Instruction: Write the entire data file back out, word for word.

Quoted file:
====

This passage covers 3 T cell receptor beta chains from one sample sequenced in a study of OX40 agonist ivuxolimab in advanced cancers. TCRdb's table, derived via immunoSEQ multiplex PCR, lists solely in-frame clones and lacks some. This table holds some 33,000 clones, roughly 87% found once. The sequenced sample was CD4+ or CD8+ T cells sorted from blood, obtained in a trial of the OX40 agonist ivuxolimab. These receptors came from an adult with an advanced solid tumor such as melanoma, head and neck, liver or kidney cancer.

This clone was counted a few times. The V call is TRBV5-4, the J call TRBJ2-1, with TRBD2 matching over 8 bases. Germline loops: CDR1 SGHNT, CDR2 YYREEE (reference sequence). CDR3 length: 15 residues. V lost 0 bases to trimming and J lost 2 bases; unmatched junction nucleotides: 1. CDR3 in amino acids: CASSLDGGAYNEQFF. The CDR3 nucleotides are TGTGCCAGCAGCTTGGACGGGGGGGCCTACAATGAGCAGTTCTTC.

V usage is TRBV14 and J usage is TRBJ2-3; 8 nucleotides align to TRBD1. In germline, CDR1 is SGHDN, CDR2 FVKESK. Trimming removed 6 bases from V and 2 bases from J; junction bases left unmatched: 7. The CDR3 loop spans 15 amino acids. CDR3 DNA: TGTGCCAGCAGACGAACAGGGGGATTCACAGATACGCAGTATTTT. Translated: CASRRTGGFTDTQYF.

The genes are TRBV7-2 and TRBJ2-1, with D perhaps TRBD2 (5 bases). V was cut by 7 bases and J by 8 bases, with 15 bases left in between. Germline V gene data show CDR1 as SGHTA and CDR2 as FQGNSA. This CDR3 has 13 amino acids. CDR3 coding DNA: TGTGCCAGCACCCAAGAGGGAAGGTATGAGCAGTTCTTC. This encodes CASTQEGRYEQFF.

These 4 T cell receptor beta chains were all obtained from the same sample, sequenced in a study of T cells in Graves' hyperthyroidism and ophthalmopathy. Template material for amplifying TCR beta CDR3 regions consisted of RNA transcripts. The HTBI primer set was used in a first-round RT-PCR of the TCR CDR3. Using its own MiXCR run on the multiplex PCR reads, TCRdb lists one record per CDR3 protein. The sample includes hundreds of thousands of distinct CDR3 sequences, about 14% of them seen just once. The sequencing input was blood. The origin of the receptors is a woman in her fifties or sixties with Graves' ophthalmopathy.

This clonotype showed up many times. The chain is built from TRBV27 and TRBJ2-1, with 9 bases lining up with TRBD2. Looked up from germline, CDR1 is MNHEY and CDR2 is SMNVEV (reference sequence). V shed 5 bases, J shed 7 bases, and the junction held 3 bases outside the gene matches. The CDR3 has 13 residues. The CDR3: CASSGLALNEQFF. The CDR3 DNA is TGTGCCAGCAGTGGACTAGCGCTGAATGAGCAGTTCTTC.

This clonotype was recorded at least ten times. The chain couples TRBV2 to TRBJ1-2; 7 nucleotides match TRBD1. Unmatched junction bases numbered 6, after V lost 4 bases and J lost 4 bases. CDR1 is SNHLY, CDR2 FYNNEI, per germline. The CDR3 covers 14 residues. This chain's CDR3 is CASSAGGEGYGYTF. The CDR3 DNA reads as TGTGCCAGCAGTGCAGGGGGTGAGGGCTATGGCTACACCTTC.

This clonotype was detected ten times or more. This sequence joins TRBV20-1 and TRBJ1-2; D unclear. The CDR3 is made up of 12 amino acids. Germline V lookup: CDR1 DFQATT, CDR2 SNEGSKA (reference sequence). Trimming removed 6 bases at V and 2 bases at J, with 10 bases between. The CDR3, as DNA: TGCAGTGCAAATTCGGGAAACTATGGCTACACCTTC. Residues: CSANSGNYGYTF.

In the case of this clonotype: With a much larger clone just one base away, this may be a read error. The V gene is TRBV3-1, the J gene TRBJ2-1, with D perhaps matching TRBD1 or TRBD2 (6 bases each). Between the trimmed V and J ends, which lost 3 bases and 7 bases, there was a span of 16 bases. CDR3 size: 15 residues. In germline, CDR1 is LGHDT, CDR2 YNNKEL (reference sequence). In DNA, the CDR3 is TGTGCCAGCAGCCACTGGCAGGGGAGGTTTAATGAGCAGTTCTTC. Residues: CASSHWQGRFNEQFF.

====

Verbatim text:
This passage covers 3 T cell receptor beta chains from one sample sequenced in a study of OX40 agonist ivuxolimab in advanced cancers. TCRdb's table, derived via immunoSEQ multiplex PCR, lists solely in-frame clones and lacks some. This table holds some 33,000 clones, roughly 87% found once. The sequenced sample was CD4+ or CD8+ T cells sorted from blood, obtained in a trial of the OX40 agonist ivuxolimab. These receptors came from an adult with an advanced solid tumor such as melanoma, head and neck, liver or kidney cancer.

This clone was counted a few times. The V call is TRBV5-4, the J call TRBJ2-1, with TRBD2 matching over 8 bases. Germline loops: CDR1 SGHNT, CDR2 YYREEE (reference sequence). CDR3 length: 15 residues. V lost 0 bases to trimming and J lost 2 bases; unmatched junction nucleotides: 1. CDR3 in amino acids: CASSLDGGAYNEQFF. The CDR3 nucleotides are TGTGCCAGCAGCTTGGACGGGGGGGCCTACAATGAGCAGTTCTTC.

V usage is TRBV14 and J usage is TRBJ2-3; 8 nucleotides align to TRBD1. In germline, CDR1 is SGHDN, CDR2 FVKESK. Trimming removed 6 bases from V and 2 bases from J; junction bases left unmatched: 7. The CDR3 loop spans 15 amino acids. CDR3 DNA: TGTGCCAGCAGACGAACAGGGGGATTCACAGATACGCAGTATTTT. Translated: CASRRTGGFTDTQYF.

The genes are TRBV7-2 and TRBJ2-1, with D perhaps TRBD2 (5 bases). V was cut by 7 bases and J by 8 bases, with 15 bases left in between. Germline V gene data show CDR1 as SGHTA and CDR2 as FQGNSA. This CDR3 has 13 amino acids. CDR3 coding DNA: TGTGCCAGCACCCAAGAGGGAAGGTATGAGCAGTTCTTC. This encodes CASTQEGRYEQFF.

These 4 T cell receptor beta chains were all obtained from the same sample, sequenced in a study of T cells in Graves' hyperthyroidism and ophthalmopathy. Template material for amplifying TCR beta CDR3 regions consisted of RNA transcripts. The HTBI primer set was used in a first-round RT-PCR of the TCR CDR3. Using its own MiXCR run on the multiplex PCR reads, TCRdb lists one record per CDR3 protein. The sample includes hundreds of thousands of distinct CDR3 sequences, about 14% of them seen just once. The sequencing input was blood. The origin of the receptors is a woman in her fifties or sixties with Graves' ophthalmopathy.

This clonotype showed up many times. The chain is built from TRBV27 and TRBJ2-1, with 9 bases lining up with TRBD2. Looked up from germline, CDR1 is MNHEY and CDR2 is SMNVEV (reference sequence). V shed 5 bases, J shed 7 bases, and the junction held 3 bases outside the gene matches. The CDR3 has 13 residues. The CDR3: CASSGLALNEQFF. The CDR3 DNA is TGTGCCAGCAGTGGACTAGCGCTGAATGAGCAGTTCTTC.

This clonotype was recorded at least ten times. The chain couples TRBV2 to TRBJ1-2; 7 nucleotides match TRBD1. Unmatched junction bases numbered 6, after V lost 4 bases and J lost 4 bases. CDR1 is SNHLY, CDR2 FYNNEI, per germline. The CDR3 covers 14 residues. This chain's CDR3 is CASSAGGEGYGYTF. The CDR3 DNA reads as TGTGCCAGCAGTGCAGGGGGTGAGGGCTATGGCTACACCTTC.

This clonotype was detected ten times or more. This sequence joins TRBV20-1 and TRBJ1-2; D unclear. The CDR3 is made up of 12 amino acids. Germline V lookup: CDR1 DFQATT, CDR2 SNEGSKA (reference sequence). Trimming removed 6 bases at V and 2 bases at J, with 10 bases between. The CDR3, as DNA: TGCAGTGCAAATTCGGGAAACTATGGCTACACCTTC. Residues: CSANSGNYGYTF.

In the case of this clonotype: With a much larger clone just one base away, this may be a read error. The V gene is TRBV3-1, the J gene TRBJ2-1, with D perhaps matching TRBD1 or TRBD2 (6 bases each). Between the trimmed V and J ends, which lost 3 bases and 7 bases, there was a span of 16 bases. CDR3 size: 15 residues. In germline, CDR1 is LGHDT, CDR2 YNNKEL (reference sequence). In DNA, the CDR3 is TGTGCCAGCAGCCACTGGCAGGGGAGGTTTAATGAGCAGTTCTTC. Residues: CASSHWQGRFNEQFF.